Scientists discover disturbing new ‘side effect’ of smoking that damages the brain | The Sun

SMOKING cigarettes every day reduces the size of your brain, a new study has revealed.

The noggins of daily puffers tended to be about 0.4 cubic inches smaller than those who have never taken up the habit.

Scientists analysed more than 28,000 brain scans from the UK Biobank – a repository of genetic and health data – as well as self-reported smoking habits.

Participants completed surveys twice – once between 2006 and 2010, and again between 2012 and 2013.

During the second window, participants also underwent MRIs.

Researchers found that compared to people who had never smoked, respondents who did so daily had brain volumes that were 0.4 cubic inches smaller.


What your body odour says about your health – and when it could be deadly

I was a sunbed addict who only realised the dangers when I saw a lump in a selfie

This difference included a 0.3 cubic inch decrease in grey matter, which plays a significant role in memory and emotion, and 0.1 of white matter, which facilitates information transfer.

But the more frequently a person had lit up throughout their life, the more pronounced their brain shrinkage was.

For every additional year a participant had smoked one full pack a day, their brain decreased an average of 0.01 cubic inch in grey matter volume.

However, it was good news for quitters.

Most read in Health


The 'silent' cancer symptom that emerges on your shoulder & 3 other signs


What your body odour says about your health – and when it could be deadly


Urgent warning to parents over deadly meningitis threat to schoolkids


I'm a dietitian – here are five breakfast favourites I would never eat

Further analysis showed those who had stubbed out the habit had reversed the decline.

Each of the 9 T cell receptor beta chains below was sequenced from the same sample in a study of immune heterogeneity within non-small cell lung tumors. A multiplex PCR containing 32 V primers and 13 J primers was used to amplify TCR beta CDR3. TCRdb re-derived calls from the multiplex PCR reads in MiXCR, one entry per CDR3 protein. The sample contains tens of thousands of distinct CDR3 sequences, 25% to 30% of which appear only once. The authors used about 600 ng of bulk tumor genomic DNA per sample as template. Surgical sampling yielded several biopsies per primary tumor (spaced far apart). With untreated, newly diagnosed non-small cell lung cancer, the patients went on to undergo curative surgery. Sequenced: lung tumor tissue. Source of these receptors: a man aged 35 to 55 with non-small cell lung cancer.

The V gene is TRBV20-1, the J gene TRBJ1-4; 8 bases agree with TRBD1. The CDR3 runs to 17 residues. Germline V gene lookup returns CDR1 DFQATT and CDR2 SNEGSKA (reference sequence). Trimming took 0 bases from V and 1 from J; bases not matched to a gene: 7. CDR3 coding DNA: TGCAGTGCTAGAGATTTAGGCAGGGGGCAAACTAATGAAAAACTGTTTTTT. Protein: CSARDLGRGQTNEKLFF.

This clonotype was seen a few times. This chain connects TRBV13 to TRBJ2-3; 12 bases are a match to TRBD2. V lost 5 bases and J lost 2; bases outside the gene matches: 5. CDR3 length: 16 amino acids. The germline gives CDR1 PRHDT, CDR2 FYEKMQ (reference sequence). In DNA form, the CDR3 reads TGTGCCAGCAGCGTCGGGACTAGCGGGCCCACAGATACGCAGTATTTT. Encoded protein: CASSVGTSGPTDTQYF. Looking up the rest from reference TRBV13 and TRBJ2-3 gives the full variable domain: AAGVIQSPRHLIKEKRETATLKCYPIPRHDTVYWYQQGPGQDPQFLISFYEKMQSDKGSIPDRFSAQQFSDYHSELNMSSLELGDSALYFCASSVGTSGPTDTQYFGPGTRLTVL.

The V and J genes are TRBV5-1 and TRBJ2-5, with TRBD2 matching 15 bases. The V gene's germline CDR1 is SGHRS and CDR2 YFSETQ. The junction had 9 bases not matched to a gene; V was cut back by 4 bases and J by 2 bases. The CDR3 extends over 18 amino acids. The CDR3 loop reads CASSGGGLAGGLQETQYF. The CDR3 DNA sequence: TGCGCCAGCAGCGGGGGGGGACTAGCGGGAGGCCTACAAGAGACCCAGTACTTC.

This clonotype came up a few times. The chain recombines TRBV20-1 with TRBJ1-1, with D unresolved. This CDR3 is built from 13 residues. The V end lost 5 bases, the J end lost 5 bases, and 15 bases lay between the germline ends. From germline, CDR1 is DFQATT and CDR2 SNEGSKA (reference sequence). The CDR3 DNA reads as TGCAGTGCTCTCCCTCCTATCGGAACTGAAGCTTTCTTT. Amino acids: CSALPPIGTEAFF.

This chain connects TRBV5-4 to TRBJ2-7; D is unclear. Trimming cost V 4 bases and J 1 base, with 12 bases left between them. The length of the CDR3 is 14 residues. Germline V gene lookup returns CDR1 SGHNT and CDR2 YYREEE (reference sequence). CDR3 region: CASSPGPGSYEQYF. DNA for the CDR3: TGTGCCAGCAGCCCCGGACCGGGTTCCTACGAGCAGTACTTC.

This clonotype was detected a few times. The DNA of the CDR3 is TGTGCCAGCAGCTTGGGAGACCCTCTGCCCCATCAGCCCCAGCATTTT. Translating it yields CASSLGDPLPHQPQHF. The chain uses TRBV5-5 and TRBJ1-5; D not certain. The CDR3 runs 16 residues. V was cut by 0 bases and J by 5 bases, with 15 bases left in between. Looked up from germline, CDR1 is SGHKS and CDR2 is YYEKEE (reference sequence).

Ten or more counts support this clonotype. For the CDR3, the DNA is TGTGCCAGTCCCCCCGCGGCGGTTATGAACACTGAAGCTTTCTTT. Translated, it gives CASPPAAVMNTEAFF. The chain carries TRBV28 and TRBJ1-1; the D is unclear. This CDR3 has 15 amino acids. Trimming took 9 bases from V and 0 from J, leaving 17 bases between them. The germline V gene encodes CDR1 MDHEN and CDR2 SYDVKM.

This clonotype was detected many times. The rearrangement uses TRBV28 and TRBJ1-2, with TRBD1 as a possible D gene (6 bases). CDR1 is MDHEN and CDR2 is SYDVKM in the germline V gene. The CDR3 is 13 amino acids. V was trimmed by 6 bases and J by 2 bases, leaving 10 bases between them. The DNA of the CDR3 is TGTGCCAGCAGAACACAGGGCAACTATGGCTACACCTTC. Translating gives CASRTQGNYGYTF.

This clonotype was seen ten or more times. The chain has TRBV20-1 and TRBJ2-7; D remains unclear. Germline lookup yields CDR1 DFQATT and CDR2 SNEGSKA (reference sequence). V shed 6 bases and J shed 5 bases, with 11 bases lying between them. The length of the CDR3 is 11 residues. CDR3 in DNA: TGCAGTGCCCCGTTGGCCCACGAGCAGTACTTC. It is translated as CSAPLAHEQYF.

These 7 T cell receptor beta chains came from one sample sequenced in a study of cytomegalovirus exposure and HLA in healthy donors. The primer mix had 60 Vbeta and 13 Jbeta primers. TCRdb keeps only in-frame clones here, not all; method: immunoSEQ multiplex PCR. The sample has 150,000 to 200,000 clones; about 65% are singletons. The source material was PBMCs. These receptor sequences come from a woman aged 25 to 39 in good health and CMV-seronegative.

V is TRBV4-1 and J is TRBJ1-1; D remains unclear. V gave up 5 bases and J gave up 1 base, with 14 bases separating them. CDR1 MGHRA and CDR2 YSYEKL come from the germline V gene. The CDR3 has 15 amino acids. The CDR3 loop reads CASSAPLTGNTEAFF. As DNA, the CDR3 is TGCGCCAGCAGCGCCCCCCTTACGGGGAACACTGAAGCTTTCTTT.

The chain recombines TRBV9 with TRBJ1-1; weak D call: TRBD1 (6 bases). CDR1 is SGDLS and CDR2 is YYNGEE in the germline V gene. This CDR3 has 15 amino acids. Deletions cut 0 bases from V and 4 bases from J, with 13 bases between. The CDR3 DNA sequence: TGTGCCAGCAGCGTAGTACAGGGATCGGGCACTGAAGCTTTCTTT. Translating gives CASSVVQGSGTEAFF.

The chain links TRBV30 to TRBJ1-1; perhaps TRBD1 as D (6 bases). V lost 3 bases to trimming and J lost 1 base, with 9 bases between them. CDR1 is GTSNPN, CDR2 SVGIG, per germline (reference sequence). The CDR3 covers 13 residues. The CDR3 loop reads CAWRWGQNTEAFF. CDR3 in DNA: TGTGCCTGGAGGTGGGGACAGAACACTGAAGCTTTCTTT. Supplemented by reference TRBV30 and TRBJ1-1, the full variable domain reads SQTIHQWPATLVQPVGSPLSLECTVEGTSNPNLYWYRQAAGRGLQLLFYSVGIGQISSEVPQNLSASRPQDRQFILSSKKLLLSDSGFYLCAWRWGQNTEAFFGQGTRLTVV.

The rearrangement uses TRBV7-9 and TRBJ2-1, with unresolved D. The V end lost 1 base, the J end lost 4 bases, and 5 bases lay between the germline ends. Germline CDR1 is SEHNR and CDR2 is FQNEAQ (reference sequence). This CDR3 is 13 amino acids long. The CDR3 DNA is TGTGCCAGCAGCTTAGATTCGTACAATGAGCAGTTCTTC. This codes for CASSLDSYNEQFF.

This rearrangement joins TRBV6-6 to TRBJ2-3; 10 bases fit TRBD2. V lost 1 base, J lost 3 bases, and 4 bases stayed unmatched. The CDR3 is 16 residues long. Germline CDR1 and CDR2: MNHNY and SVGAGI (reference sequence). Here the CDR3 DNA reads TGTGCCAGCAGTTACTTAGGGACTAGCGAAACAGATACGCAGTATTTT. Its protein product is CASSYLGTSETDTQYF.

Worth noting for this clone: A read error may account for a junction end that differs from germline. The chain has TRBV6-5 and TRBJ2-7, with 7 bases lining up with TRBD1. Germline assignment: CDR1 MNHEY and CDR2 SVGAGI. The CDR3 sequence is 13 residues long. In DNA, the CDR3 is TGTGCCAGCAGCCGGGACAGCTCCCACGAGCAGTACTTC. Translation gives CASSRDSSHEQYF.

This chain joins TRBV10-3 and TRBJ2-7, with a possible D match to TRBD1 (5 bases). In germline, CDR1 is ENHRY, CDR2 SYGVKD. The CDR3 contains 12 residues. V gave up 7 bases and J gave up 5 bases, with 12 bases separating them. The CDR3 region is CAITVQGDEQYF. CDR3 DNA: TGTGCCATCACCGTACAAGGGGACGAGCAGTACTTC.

Each year without smoking was linked to a further 0.005 cubic inch increase in grey matter volume.

This became less significant the more recently they had stopped.

The report was shared on medRxiv and has not yet been peer-reviewed.

Dr Dajiang Liu, who studies the genetics of smoking risk at the Penn State College of Medicine and was not involved in the study, told Live Science: "This is a very important study.

"The work is rigorously conducted and the result is important from a public health perspective."

Brain shrinkage – or cerebral atrophy – happens over time with age.

Symptoms include disorientation, memory loss, blurred vision, muscle weakness and loss of coordination.

It has been linked to several neurological diseases, including Alzheimer's.

Top tips for quitting smoking for good

GIVING up smoking has numerous benefits, but it can be tricky.

Once you have decided to quit, give these things a go to help you stop for good.

  1. List your reasons to quit.
  2. Tell people you're quitting.
  3. If you have tried to quit before, remember what worked.
  4. Use stop smoking aids.
  5. Have a plan if you are tempted to smoke.
  6. List your smoking triggers and how to avoid them.
  7. Keep cravings at bay by keeping busy.
  8. Exercise away the urge.
  9. Join the Facebook group for support and advice.

Source: NHS

Source: Read Full Article